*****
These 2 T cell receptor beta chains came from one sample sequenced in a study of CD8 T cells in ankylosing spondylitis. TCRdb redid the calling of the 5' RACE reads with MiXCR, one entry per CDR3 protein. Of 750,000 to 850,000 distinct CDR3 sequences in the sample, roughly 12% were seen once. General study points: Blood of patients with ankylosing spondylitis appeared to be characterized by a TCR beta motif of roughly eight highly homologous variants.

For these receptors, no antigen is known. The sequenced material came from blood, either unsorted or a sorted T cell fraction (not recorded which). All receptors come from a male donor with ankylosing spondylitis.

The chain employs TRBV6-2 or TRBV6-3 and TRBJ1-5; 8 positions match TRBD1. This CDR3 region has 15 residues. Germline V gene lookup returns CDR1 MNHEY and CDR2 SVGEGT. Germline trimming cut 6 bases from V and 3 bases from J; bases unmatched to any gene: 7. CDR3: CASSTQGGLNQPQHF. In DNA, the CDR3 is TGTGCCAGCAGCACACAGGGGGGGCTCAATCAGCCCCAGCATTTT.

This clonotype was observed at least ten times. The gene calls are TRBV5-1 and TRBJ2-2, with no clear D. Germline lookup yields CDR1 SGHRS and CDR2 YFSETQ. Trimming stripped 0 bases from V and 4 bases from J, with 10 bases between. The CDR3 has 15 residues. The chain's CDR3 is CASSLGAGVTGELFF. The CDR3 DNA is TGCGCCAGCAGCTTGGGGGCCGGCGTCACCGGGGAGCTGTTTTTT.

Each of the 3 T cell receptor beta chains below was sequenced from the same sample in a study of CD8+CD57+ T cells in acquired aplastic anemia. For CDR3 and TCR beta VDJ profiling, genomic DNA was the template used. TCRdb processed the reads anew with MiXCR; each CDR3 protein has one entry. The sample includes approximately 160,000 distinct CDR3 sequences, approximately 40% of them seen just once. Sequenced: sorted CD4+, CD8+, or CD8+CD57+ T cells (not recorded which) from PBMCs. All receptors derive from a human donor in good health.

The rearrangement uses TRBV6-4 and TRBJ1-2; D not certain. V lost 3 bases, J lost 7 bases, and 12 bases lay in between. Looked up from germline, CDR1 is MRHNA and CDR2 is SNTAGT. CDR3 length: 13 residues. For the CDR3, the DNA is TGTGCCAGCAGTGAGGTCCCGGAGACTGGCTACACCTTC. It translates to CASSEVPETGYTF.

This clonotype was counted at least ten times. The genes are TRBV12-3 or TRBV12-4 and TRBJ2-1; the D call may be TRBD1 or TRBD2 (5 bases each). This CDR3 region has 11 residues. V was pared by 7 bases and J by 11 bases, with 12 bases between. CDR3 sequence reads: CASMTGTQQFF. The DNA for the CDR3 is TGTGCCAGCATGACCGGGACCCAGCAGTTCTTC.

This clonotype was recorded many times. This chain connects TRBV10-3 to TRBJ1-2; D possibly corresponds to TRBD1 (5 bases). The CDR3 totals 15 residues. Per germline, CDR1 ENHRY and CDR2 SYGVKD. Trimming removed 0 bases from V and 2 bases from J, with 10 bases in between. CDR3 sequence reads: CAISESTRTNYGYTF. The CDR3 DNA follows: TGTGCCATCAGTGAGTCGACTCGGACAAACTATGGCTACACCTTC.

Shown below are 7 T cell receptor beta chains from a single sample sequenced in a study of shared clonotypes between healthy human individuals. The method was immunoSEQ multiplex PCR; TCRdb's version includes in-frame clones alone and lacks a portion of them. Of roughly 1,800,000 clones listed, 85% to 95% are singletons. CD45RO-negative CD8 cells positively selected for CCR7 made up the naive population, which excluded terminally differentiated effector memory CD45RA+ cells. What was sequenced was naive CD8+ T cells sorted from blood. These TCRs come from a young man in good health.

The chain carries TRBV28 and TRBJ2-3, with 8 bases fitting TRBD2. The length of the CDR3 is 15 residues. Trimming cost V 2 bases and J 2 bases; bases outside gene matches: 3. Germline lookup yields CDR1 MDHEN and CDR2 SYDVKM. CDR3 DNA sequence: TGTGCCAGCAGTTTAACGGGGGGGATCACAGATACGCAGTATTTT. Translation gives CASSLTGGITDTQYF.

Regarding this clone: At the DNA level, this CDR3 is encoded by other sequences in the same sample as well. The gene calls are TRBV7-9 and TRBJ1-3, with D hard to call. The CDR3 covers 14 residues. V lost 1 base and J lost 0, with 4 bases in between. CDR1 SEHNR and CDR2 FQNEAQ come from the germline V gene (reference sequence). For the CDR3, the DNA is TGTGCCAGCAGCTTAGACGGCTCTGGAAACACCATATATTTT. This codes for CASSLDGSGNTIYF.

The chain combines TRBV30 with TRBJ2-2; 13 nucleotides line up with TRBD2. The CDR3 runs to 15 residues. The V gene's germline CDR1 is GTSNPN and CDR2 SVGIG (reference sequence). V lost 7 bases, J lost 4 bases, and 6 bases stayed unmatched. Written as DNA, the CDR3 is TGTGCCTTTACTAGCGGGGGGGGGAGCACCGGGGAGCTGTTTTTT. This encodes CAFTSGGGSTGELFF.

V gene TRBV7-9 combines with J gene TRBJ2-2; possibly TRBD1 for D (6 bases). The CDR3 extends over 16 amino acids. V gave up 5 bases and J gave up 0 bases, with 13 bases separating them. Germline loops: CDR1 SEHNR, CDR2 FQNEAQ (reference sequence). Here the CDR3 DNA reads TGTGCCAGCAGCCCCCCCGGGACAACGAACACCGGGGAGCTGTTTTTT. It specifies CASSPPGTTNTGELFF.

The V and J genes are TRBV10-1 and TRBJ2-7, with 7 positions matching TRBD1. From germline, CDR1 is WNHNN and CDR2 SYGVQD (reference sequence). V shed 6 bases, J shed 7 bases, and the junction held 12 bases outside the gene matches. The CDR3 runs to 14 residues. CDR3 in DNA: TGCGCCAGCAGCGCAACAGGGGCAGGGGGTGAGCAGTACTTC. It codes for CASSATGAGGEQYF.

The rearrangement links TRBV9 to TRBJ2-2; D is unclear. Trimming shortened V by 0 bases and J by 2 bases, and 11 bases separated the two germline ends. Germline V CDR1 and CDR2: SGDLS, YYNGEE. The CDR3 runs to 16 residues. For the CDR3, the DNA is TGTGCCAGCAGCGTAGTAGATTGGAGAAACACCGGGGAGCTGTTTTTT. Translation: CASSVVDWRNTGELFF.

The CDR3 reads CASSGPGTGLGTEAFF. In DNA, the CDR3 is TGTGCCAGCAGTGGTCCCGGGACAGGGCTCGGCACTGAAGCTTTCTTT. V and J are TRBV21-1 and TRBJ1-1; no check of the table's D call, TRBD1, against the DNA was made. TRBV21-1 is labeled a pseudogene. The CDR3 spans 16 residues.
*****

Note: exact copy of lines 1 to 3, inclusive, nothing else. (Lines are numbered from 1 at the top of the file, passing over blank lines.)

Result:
These 2 T cell receptor beta chains came from one sample sequenced in a study of CD8 T cells in ankylosing spondylitis. TCRdb redid the calling of the 5' RACE reads with MiXCR, one entry per CDR3 protein. Of 750,000 to 850,000 distinct CDR3 sequences in the sample, roughly 12% were seen once. General study points: Blood of patients with ankylosing spondylitis appeared to be characterized by a TCR beta motif of roughly eight highly homologous variants.

For these receptors, no antigen is known. The sequenced material came from blood, either unsorted or a sorted T cell fraction (not recorded which). All receptors come from a male donor with ankylosing spondylitis.

The chain employs TRBV6-2 or TRBV6-3 and TRBJ1-5; 8 positions match TRBD1. This CDR3 region has 15 residues. Germline V gene lookup returns CDR1 MNHEY and CDR2 SVGEGT. Germline trimming cut 6 bases from V and 3 bases from J; bases unmatched to any gene: 7. CDR3: CASSTQGGLNQPQHF. In DNA, the CDR3 is TGTGCCAGCAGCACACAGGGGGGGCTCAATCAGCCCCAGCATTTT.